Archive for the ‘Bomb’ Category

Identifying Short Payoff Fraud

Sunday, June 6th, 2010

– It’s not a law; nor is it an official policy, but it’s definitely going to be a problem regardless. Freddie Mac’s new short sale opinion – for lack of a better word – could create serious legal and practical issues for real estate investors.

The organization posted a new educational article on April 16, 2010 titled “Emerging Fraud Trends: Short Payoff Fraud.” Essentially, the article stated that a short payoff or a short sale can be considered fraudulent if the lender agrees to a short sale that already has a third-party buyer in place that is paying a higher amount than the agreed-upon loan payoff amount. This is a serious yellow flag for short sale investors who make their living negotiating good short sale deals with banks, then selling their new properties to other buyers for a profit.

The article described scenarios and red flags for short sale payoff fraud. The scenario was set up around a short sale negotiator or facilitator that engineered a short sale of an 80,000 dollar home with outstanding debt of 100,000 for 70,000 dollars. The facilitator does not let the bank know that he already has a buyer ready to pay 95,000 for the property. When the transactions close – in this case on the same day – and the facilitator pockets the difference, according to Freddie Mac he has just committed fraud because he withheld information about a higher offer and causes Freddie Mac to take a “larger than necessary” loss on the sale.

The posting encourages buyers, sellers and lenders to look out for short sale fraud red flags. Freddie Mac considers entities buying property, borrowers who are suddenly in default and borrowers who have not reneged on all of their loans to be red flags for short payoff fraud. The article also says that resale options in contracts can be a red flag.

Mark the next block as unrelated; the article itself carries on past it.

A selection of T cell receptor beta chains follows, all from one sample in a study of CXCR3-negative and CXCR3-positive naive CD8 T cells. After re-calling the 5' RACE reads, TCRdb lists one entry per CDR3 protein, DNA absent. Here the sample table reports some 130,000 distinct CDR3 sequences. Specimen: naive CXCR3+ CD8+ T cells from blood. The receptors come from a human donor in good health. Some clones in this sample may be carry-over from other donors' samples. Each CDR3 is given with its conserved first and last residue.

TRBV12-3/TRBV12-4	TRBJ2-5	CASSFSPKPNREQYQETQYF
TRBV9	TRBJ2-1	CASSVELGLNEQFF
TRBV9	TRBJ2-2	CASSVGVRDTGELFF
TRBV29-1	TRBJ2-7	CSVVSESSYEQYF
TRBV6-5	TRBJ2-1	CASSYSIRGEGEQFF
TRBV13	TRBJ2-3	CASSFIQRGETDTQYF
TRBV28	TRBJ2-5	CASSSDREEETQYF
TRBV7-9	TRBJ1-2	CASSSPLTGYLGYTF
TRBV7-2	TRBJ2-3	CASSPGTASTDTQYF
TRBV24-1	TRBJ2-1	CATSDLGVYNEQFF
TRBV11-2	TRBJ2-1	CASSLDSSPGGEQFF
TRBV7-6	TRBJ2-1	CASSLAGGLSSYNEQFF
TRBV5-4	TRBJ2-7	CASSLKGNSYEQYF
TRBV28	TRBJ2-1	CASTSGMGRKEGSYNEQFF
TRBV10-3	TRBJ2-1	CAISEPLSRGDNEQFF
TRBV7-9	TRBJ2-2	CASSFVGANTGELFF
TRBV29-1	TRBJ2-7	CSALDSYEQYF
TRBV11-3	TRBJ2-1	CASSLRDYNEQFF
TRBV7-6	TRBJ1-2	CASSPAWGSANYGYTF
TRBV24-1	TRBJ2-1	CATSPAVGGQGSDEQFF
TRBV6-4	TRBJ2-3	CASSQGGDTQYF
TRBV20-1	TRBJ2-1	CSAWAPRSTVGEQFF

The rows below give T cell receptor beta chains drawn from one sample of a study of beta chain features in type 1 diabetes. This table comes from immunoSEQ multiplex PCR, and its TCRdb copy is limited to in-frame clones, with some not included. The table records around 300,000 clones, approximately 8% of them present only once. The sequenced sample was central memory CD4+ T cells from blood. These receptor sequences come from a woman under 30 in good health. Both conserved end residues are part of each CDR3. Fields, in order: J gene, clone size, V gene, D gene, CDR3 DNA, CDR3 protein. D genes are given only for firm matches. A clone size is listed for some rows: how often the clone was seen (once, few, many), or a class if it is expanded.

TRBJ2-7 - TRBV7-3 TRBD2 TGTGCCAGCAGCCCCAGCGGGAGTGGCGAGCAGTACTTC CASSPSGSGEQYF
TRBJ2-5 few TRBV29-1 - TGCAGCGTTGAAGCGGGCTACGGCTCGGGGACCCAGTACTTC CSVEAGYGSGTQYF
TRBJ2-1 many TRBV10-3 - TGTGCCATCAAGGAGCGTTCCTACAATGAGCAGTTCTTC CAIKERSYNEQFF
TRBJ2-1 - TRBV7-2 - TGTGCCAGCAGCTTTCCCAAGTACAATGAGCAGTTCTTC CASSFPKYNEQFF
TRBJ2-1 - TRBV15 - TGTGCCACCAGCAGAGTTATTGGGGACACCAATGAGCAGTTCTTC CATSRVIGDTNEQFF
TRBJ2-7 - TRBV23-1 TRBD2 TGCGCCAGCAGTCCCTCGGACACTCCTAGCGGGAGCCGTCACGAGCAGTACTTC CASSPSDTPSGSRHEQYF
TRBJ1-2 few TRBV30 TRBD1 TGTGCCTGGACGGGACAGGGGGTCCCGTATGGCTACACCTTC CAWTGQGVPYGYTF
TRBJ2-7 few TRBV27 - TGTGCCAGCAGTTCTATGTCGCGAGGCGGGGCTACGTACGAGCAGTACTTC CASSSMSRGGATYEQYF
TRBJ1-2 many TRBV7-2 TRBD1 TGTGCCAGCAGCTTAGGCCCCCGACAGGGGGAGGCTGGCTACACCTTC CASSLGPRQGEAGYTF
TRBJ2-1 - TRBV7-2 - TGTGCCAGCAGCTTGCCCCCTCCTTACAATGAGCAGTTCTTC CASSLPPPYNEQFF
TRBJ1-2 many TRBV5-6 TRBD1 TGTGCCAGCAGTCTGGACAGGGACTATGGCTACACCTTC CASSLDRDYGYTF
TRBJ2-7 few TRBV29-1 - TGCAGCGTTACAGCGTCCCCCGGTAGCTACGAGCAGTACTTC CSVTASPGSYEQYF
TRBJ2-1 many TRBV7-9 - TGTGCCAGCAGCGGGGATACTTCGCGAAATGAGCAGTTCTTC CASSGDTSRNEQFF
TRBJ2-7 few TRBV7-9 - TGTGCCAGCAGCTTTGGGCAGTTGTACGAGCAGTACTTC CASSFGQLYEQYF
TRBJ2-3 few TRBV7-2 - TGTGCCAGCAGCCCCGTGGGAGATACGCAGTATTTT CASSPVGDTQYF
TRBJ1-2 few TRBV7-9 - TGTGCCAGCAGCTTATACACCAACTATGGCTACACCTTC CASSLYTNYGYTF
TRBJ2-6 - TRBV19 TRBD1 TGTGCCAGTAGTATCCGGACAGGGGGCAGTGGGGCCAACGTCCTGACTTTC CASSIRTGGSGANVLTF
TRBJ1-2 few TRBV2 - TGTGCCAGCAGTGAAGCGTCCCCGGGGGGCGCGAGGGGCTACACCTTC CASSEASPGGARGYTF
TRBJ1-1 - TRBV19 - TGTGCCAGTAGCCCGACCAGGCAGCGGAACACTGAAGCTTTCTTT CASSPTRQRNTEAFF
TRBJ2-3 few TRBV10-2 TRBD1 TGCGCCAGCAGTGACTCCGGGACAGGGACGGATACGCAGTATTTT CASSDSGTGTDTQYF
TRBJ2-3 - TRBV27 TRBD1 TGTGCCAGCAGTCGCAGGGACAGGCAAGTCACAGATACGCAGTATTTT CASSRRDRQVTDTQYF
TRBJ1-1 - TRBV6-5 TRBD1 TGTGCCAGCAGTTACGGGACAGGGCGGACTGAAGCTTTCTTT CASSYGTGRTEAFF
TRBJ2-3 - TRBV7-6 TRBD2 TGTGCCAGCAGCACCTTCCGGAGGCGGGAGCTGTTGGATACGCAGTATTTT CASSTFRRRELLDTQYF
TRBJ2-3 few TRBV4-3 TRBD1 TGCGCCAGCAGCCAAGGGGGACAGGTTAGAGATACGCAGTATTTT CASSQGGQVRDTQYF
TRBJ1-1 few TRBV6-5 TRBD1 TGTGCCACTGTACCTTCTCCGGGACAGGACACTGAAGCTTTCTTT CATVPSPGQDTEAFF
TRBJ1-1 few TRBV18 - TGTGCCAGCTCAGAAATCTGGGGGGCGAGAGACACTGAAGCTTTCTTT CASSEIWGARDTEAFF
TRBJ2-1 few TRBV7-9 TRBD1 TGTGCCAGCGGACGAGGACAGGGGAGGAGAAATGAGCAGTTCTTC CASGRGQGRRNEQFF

Buyers, sellers and lenders all are encouraged to report short sale fraud the second they become aware of or suspect a second purchase contract for a higher price. Short sales may not be breaking the law, but Freddie Mac’s PR team certainly wants the process to be as difficult as possible for all real estate investors.

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Identifying Short Payoff Fraud

Friday, April 30th, 2010

– While not yet a law or an official policy, problems loom on the horizon thanks to a new take on short sales. The latest opinion released from Freddie Mac on short sales presents legal and practical issues for short sale investors.

On Friday, April 16, 2010, the organization posted an educational article titled “Emerging Fraud Trends: Short Payoff Fraud.” The article stated, in short, that short sales could be fraudulent if the lender does not have information about a pre-arranged flip of the property after the short sale to another buyer. This is a serious yellow flag for short sale investors who make their living negotiating good short sale deals with banks, then selling their new properties to other buyers for a profit.

The rest of the article detailed scenarios and red flags for “short payoff” fraud. The scenario revolved around a short sale facilitator who set up a deal with a lender to purchase a home worth 80K for 70K while the lender took a 30K loss. In the scenario, the facilitator fails to notify the bank he has a higher offer, 95,000, on the house. When the transactions close – in this case on the same day – and the facilitator pockets the difference, according to Freddie Mac he has just committed fraud because he withheld information about a higher offer and causes Freddie Mac to take a “larger than necessary” loss on the sale.

The posting encourages buyers, sellers and lenders to look out for short sale fraud red flags. These flags include sudden borrower default, a borrower who is current on other obligations and the buyer of the property being an entity rather than a person. The article also tells readers to keep an eye out for resale options in their purchase agreement.

Everyone involved in a short payoff is encouraged by Freddie Mac to report potential short payoff fraud the second they become aware of a second purchase contract for a higher price. Short sales may not be breaking the law, but Freddie Mac’s PR team certainly wants the process to be as difficult as possible for all real estate investors.

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